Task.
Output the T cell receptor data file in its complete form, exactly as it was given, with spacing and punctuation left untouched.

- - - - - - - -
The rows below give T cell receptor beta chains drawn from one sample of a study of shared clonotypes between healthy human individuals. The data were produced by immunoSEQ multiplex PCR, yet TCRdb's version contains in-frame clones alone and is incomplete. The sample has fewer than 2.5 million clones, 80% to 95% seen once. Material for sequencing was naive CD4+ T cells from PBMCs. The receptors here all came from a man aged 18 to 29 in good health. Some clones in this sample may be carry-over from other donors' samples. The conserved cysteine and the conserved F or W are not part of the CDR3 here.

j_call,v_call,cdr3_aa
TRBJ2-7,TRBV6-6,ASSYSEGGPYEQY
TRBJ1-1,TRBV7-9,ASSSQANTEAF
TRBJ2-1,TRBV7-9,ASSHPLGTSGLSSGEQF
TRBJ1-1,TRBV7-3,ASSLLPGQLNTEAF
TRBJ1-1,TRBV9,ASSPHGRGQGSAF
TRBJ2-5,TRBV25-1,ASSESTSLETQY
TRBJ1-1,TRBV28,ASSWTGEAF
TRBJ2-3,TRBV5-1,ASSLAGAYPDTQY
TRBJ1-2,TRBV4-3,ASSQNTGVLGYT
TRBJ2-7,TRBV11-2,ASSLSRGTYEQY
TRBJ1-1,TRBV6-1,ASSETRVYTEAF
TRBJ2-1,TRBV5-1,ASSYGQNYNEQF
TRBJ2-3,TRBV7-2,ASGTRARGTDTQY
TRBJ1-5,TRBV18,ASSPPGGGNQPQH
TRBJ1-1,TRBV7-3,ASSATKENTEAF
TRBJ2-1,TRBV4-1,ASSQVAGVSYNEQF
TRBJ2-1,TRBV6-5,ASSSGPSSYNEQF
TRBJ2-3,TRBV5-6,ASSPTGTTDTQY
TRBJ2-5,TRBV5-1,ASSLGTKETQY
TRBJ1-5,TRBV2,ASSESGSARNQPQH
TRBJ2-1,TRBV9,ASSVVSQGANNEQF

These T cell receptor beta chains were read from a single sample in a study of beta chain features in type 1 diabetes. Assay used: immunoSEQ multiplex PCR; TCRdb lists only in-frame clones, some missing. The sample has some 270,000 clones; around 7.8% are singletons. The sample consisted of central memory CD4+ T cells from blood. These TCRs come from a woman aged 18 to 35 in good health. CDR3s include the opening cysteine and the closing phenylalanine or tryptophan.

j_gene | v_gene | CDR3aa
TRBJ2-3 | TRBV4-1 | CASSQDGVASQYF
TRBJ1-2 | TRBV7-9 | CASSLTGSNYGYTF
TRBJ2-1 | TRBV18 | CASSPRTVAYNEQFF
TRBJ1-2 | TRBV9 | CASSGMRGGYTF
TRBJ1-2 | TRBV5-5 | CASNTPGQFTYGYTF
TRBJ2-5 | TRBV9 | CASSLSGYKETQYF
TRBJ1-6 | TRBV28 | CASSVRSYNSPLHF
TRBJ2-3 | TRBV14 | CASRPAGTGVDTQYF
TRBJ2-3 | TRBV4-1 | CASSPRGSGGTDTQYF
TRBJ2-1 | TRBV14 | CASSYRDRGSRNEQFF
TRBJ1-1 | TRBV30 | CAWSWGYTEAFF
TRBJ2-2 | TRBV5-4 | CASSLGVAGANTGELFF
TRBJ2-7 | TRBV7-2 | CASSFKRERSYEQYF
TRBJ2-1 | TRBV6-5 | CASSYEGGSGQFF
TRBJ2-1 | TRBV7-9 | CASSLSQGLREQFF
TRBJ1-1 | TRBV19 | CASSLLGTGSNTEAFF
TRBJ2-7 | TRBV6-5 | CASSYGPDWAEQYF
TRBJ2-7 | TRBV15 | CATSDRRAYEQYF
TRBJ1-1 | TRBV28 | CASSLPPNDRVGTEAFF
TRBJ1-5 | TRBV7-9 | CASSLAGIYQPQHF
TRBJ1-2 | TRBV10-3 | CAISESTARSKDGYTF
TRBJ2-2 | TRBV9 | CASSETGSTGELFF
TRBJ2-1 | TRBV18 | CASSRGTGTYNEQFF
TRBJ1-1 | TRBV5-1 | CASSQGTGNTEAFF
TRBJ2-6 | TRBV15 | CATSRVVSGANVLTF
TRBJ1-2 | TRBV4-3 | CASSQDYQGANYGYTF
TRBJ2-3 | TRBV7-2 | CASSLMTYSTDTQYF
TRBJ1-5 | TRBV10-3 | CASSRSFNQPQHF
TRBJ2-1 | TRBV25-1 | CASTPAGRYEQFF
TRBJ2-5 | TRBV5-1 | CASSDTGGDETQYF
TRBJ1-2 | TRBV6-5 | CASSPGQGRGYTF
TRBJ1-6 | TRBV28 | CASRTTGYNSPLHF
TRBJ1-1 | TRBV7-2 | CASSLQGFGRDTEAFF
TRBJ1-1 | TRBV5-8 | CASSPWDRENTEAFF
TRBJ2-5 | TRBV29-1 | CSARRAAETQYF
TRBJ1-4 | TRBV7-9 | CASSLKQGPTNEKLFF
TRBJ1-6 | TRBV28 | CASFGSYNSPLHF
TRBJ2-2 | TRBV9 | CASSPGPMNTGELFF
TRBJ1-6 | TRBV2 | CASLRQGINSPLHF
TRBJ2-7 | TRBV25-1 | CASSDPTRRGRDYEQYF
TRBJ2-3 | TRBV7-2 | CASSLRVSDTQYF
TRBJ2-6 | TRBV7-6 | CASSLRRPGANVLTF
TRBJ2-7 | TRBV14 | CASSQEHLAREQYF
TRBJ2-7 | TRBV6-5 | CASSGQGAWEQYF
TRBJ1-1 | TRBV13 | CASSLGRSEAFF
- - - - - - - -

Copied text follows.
The rows below give T cell receptor beta chains drawn from one sample of a study of shared clonotypes between healthy human individuals. The data were produced by immunoSEQ multiplex PCR, yet TCRdb's version contains in-frame clones alone and is incomplete. The sample has fewer than 2.5 million clones, 80% to 95% seen once. Material for sequencing was naive CD4+ T cells from PBMCs. The receptors here all came from a man aged 18 to 29 in good health. Some clones in this sample may be carry-over from other donors' samples. The conserved cysteine and the conserved F or W are not part of the CDR3 here.

j_call,v_call,cdr3_aa
TRBJ2-7,TRBV6-6,ASSYSEGGPYEQY
TRBJ1-1,TRBV7-9,ASSSQANTEAF
TRBJ2-1,TRBV7-9,ASSHPLGTSGLSSGEQF
TRBJ1-1,TRBV7-3,ASSLLPGQLNTEAF
TRBJ1-1,TRBV9,ASSPHGRGQGSAF
TRBJ2-5,TRBV25-1,ASSESTSLETQY
TRBJ1-1,TRBV28,ASSWTGEAF
TRBJ2-3,TRBV5-1,ASSLAGAYPDTQY
TRBJ1-2,TRBV4-3,ASSQNTGVLGYT
TRBJ2-7,TRBV11-2,ASSLSRGTYEQY
TRBJ1-1,TRBV6-1,ASSETRVYTEAF
TRBJ2-1,TRBV5-1,ASSYGQNYNEQF
TRBJ2-3,TRBV7-2,ASGTRARGTDTQY
TRBJ1-5,TRBV18,ASSPPGGGNQPQH
TRBJ1-1,TRBV7-3,ASSATKENTEAF
TRBJ2-1,TRBV4-1,ASSQVAGVSYNEQF
TRBJ2-1,TRBV6-5,ASSSGPSSYNEQF
TRBJ2-3,TRBV5-6,ASSPTGTTDTQY
TRBJ2-5,TRBV5-1,ASSLGTKETQY
TRBJ1-5,TRBV2,ASSESGSARNQPQH
TRBJ2-1,TRBV9,ASSVVSQGANNEQF

These T cell receptor beta chains were read from a single sample in a study of beta chain features in type 1 diabetes. Assay used: immunoSEQ multiplex PCR; TCRdb lists only in-frame clones, some missing. The sample has some 270,000 clones; around 7.8% are singletons. The sample consisted of central memory CD4+ T cells from blood. These TCRs come from a woman aged 18 to 35 in good health. CDR3s include the opening cysteine and the closing phenylalanine or tryptophan.

j_gene | v_gene | CDR3aa
TRBJ2-3 | TRBV4-1 | CASSQDGVASQYF
TRBJ1-2 | TRBV7-9 | CASSLTGSNYGYTF
TRBJ2-1 | TRBV18 | CASSPRTVAYNEQFF
TRBJ1-2 | TRBV9 | CASSGMRGGYTF
TRBJ1-2 | TRBV5-5 | CASNTPGQFTYGYTF
TRBJ2-5 | TRBV9 | CASSLSGYKETQYF
TRBJ1-6 | TRBV28 | CASSVRSYNSPLHF
TRBJ2-3 | TRBV14 | CASRPAGTGVDTQYF
TRBJ2-3 | TRBV4-1 | CASSPRGSGGTDTQYF
TRBJ2-1 | TRBV14 | CASSYRDRGSRNEQFF
TRBJ1-1 | TRBV30 | CAWSWGYTEAFF
TRBJ2-2 | TRBV5-4 | CASSLGVAGANTGELFF
TRBJ2-7 | TRBV7-2 | CASSFKRERSYEQYF
TRBJ2-1 | TRBV6-5 | CASSYEGGSGQFF
TRBJ2-1 | TRBV7-9 | CASSLSQGLREQFF
TRBJ1-1 | TRBV19 | CASSLLGTGSNTEAFF
TRBJ2-7 | TRBV6-5 | CASSYGPDWAEQYF
TRBJ2-7 | TRBV15 | CATSDRRAYEQYF
TRBJ1-1 | TRBV28 | CASSLPPNDRVGTEAFF
TRBJ1-5 | TRBV7-9 | CASSLAGIYQPQHF
TRBJ1-2 | TRBV10-3 | CAISESTARSKDGYTF
TRBJ2-2 | TRBV9 | CASSETGSTGELFF
TRBJ2-1 | TRBV18 | CASSRGTGTYNEQFF
TRBJ1-1 | TRBV5-1 | CASSQGTGNTEAFF
TRBJ2-6 | TRBV15 | CATSRVVSGANVLTF
TRBJ1-2 | TRBV4-3 | CASSQDYQGANYGYTF
TRBJ2-3 | TRBV7-2 | CASSLMTYSTDTQYF
TRBJ1-5 | TRBV10-3 | CASSRSFNQPQHF
TRBJ2-1 | TRBV25-1 | CASTPAGRYEQFF
TRBJ2-5 | TRBV5-1 | CASSDTGGDETQYF
TRBJ1-2 | TRBV6-5 | CASSPGQGRGYTF
TRBJ1-6 | TRBV28 | CASRTTGYNSPLHF
TRBJ1-1 | TRBV7-2 | CASSLQGFGRDTEAFF
TRBJ1-1 | TRBV5-8 | CASSPWDRENTEAFF
TRBJ2-5 | TRBV29-1 | CSARRAAETQYF
TRBJ1-4 | TRBV7-9 | CASSLKQGPTNEKLFF
TRBJ1-6 | TRBV28 | CASFGSYNSPLHF
TRBJ2-2 | TRBV9 | CASSPGPMNTGELFF
TRBJ1-6 | TRBV2 | CASLRQGINSPLHF
TRBJ2-7 | TRBV25-1 | CASSDPTRRGRDYEQYF
TRBJ2-3 | TRBV7-2 | CASSLRVSDTQYF
TRBJ2-6 | TRBV7-6 | CASSLRRPGANVLTF
TRBJ2-7 | TRBV14 | CASSQEHLAREQYF
TRBJ2-7 | TRBV6-5 | CASSGQGAWEQYF
TRBJ1-1 | TRBV13 | CASSLGRSEAFF